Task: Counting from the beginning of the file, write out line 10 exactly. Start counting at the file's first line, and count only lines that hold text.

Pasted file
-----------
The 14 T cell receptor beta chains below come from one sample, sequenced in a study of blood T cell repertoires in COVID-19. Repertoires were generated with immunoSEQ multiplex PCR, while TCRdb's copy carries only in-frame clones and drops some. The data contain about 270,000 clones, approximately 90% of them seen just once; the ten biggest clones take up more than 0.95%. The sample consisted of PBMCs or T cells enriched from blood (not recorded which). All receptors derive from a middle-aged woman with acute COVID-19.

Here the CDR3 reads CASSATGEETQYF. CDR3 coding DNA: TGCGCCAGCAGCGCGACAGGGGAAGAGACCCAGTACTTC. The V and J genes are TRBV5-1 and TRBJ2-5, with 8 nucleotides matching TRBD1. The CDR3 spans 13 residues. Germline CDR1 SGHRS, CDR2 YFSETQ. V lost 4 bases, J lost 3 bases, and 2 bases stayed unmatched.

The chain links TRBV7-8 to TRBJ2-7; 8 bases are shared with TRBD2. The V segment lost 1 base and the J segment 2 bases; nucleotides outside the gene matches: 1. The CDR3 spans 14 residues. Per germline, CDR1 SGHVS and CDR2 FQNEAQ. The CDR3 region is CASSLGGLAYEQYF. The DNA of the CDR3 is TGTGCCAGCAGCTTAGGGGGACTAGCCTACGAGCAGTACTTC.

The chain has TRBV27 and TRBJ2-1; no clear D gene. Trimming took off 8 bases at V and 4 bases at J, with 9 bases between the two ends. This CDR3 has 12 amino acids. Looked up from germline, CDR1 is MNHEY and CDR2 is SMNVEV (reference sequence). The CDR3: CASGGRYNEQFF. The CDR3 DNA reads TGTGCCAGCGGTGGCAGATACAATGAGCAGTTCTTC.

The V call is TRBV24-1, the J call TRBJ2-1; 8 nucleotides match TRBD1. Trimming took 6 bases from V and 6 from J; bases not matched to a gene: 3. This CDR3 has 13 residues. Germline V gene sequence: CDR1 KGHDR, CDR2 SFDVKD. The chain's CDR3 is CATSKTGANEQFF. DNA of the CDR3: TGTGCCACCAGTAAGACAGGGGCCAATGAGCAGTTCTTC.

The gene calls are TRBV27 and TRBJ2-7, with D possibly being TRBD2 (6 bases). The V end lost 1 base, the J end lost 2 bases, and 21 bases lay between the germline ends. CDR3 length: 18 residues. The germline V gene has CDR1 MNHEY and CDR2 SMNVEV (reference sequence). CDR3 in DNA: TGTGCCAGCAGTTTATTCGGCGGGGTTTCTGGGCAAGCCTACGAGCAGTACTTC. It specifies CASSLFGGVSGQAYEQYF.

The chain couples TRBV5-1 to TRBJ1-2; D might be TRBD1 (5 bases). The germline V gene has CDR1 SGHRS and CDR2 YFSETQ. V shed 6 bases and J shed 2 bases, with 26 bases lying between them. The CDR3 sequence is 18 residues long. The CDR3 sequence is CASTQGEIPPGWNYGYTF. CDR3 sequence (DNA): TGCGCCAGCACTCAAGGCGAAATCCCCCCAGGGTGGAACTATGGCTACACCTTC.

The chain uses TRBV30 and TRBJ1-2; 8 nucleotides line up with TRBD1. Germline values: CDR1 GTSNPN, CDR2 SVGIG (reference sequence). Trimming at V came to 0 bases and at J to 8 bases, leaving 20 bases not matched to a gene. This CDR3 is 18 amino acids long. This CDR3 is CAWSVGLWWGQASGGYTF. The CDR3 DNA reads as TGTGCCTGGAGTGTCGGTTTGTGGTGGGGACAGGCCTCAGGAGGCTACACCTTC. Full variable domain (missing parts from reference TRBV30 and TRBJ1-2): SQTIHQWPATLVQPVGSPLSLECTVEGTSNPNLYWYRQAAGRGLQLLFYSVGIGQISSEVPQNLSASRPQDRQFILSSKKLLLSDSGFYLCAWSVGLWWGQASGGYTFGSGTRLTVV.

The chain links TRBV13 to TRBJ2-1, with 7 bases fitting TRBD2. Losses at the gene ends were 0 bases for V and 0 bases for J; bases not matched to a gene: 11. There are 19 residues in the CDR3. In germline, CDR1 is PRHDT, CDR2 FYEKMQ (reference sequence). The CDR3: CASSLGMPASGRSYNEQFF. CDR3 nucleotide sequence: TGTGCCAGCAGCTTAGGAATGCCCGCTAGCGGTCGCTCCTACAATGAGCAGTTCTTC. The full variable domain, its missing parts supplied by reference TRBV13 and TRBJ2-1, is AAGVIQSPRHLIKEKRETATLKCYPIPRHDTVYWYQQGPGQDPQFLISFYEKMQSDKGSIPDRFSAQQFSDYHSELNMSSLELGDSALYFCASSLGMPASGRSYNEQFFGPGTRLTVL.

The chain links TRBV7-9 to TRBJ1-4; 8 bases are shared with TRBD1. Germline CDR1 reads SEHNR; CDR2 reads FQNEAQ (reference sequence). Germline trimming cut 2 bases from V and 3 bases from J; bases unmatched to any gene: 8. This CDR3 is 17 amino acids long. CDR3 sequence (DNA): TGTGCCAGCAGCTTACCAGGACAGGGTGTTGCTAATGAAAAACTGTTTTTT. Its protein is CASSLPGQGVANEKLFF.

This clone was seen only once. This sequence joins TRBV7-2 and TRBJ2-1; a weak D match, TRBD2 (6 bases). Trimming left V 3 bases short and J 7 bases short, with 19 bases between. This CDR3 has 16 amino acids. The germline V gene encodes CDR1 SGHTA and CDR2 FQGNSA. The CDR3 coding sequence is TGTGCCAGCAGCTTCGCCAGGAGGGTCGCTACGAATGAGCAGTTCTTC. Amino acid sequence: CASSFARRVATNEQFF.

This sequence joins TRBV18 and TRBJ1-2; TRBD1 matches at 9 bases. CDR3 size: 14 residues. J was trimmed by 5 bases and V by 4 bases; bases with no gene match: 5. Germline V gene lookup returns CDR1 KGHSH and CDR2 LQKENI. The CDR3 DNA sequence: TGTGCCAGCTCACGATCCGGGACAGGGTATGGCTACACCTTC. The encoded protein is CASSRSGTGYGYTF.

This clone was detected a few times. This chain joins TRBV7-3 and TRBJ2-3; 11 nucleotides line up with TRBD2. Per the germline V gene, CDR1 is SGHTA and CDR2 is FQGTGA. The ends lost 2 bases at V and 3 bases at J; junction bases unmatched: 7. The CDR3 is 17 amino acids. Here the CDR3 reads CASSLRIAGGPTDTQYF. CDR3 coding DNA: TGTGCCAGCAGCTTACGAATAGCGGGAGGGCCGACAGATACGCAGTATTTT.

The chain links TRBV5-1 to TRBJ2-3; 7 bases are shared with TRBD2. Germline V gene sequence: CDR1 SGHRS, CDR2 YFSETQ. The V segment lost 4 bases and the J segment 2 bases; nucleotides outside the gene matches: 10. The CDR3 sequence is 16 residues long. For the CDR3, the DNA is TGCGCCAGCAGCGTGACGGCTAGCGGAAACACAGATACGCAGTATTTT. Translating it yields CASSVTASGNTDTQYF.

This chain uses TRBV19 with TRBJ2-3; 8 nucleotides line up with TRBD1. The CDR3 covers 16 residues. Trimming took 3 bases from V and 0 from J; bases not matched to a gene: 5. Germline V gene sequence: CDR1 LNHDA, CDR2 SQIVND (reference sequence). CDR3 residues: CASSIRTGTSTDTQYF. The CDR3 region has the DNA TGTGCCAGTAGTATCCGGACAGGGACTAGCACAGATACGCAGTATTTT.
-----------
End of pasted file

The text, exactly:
The chain links TRBV7-9 to TRBJ1-4; 8 bases are shared with TRBD1. Germline CDR1 reads SEHNR; CDR2 reads FQNEAQ (reference sequence). Germline trimming cut 2 bases from V and 3 bases from J; bases unmatched to any gene: 8. This CDR3 is 17 amino acids long. CDR3 sequence (DNA): TGTGCCAGCAGCTTACCAGGACAGGGTGTTGCTAATGAAAAACTGTTTTTT. Its protein is CASSLPGQGVANEKLFF.